This exhibition was a strange choice for me, because I actually really didn't like Postmodern art, perhaps due to ignorance, the lack of understanding of it's root, I just wasn't a fan. I however think it's important to experience a more diverse array of subject matter, even if it's work you don't necessarily like or appreciate initially. Of all the movements, Postmodernism is perhaps the most controversial, it is the unstable mix of theatrical and theoretical. The exhibition itself begins with the death of Modernism, and moves onto the birth of Postmodernism, that claims to have begun in many different places at many different times. Coming from the either/or ideas of Modernism, Postmodernism I have learnt was the both/and, which I felt to be, in an ideal instances a wonderful way to approach creative subject matter.
'The Other Figure' (1984) Giulio Paolini
Melancholy was one aspect of the Postmodern regard for the past, which I didn't fully appreciate. I was kind aware of their attitude to the past, and I now realise that that may be a reason for my distaste for Postmodern art. Despite their use of bright tantalising colours, and playful designs there is that feeling of disconnect, disillusionment. I feel a lot of sorrow attached to the Postmodern art movement.
The idea that no single strategy binds postmodernism together is an idea I have time for. The movement was a convergence of like-minded practitioners, having the feeling of one large collective. In saying that, I find it quite typical that a popular style would be the method of Bricolage, the cut and paste technique. My favourite example of this from the exhibition was Alessandro Mendini's "Proust Chair" (1978), above. It is a classic Postmodern bricolage, it's title is taken from literature, it's form from Baroque furniture, and the decoration from Pointalist painter, Paul Signac.
As we move on, we are then introduced to the New Wave. The desire to combine subversive statements with commercial appeal. It was I think the late 80s, and for this generation there was no space between avant-garde and commercial spheres. The complete blending of the two was itself a Postmodern phenomenon. The exhibition carries on into Postmodernism's downfall, we gaining an understanding here of how the movement became entangled in the very circuits of money and influence that it had initially sought to dismantle.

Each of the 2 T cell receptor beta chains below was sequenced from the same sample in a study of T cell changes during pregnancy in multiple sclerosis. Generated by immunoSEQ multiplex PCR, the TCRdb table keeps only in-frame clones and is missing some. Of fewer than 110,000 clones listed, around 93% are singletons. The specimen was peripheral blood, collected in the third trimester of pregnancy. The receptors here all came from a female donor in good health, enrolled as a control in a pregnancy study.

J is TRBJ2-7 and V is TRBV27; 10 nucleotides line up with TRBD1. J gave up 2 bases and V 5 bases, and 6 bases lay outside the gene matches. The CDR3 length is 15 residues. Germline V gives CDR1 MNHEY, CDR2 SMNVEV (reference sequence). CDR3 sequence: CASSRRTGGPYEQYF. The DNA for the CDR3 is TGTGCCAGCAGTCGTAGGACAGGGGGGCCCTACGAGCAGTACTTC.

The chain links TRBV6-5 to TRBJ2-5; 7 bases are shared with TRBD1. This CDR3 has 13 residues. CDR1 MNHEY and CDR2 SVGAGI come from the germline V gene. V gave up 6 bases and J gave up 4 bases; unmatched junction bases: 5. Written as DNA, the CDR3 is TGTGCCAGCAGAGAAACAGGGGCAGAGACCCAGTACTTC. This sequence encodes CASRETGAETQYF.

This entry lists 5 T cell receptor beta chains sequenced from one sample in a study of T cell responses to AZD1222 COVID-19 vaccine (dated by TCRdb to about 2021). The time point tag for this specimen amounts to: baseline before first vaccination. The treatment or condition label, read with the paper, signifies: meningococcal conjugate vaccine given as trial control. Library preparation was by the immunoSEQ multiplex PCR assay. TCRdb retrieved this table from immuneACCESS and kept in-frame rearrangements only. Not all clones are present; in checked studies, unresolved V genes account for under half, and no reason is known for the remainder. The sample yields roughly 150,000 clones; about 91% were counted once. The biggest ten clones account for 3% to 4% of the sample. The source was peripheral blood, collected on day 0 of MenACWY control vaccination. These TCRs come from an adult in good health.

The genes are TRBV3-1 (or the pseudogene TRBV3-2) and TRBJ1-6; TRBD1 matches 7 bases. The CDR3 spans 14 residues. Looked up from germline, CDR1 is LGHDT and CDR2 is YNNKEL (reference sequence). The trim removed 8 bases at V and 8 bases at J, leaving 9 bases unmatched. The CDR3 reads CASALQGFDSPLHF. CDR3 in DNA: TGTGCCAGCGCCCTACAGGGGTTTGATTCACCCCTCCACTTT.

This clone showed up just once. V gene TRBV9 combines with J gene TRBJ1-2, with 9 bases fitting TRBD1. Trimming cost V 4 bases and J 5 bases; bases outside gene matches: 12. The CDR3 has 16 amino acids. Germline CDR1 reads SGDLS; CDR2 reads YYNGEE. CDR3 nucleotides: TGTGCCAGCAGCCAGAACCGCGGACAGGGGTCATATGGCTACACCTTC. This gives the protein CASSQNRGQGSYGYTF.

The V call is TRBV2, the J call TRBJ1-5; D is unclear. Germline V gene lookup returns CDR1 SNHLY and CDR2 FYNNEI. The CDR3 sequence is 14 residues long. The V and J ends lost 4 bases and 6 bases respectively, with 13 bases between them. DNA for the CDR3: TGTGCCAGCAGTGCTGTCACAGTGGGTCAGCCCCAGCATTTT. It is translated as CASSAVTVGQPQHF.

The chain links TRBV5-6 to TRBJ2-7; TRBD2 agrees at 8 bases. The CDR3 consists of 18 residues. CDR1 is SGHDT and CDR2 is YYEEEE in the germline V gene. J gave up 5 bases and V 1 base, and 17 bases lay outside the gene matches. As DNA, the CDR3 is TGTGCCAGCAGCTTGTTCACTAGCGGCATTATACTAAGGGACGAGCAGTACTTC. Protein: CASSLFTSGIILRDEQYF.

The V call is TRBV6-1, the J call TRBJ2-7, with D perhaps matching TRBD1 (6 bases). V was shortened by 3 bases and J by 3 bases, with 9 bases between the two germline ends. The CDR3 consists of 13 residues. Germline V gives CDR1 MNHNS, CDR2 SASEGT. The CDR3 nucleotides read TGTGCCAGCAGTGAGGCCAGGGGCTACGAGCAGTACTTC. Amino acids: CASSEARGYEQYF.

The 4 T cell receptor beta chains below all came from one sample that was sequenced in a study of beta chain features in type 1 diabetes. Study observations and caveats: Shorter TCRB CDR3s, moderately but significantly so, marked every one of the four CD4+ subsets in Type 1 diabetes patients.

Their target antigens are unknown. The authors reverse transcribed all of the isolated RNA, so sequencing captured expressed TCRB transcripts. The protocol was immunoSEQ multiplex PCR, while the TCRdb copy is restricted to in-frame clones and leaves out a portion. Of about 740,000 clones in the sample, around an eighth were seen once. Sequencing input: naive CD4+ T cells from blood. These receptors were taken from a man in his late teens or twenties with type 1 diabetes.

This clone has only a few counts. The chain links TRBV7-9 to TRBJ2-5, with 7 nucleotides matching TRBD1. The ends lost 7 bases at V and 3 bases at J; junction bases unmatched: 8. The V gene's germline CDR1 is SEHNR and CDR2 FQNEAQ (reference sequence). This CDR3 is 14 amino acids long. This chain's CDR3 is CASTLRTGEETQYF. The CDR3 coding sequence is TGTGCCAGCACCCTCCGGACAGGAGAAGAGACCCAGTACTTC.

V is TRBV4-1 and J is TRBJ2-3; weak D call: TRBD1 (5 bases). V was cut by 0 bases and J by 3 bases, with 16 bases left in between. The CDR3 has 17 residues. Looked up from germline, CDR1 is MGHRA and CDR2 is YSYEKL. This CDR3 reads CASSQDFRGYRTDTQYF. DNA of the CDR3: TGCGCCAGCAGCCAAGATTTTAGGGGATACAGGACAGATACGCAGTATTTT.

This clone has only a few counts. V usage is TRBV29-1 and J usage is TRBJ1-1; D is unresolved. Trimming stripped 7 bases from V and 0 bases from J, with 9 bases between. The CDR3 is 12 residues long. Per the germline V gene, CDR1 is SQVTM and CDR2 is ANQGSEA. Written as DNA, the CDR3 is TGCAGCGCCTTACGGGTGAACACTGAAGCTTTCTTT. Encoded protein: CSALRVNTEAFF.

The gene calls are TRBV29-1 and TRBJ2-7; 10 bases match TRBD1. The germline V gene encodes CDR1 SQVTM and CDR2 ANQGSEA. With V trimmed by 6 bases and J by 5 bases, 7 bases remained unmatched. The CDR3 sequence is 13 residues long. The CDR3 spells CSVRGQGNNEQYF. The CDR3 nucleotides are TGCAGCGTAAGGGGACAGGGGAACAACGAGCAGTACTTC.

I feel as though I may be boring some now, I have tried to highlight certain areas of the exhibition I enjoyed and things that I had learnt, but if I continue I'll only end up ranting and no one would want to be reading that. So instead I shall recommend you take a visit down to the the V&A (half price tickets if you've got an ArtFund card) if you want a learning experience, the exhibition is essentially a historical account of the art movement. In all honesty the exhibition was really enjoyable, it was the first time I actually understood what postmodernism was and found it to be wonderfully accessible. I still wouldn't say I am a fan of the movement, but I do feel now that I appreciate it far more than before and I think the exhibition/work definitely asks you to engage which for some may be too much, but I am sure there are those of you out there who would enjoy the challenge.
One last thing. The image above, by Jenny Holzer is the image I chose to end on because it was an all purpose admonition to herself and others. It encapsulates perfectly the ambivalence about commodity culture felt by many in the 1980s - and still felt by myself today.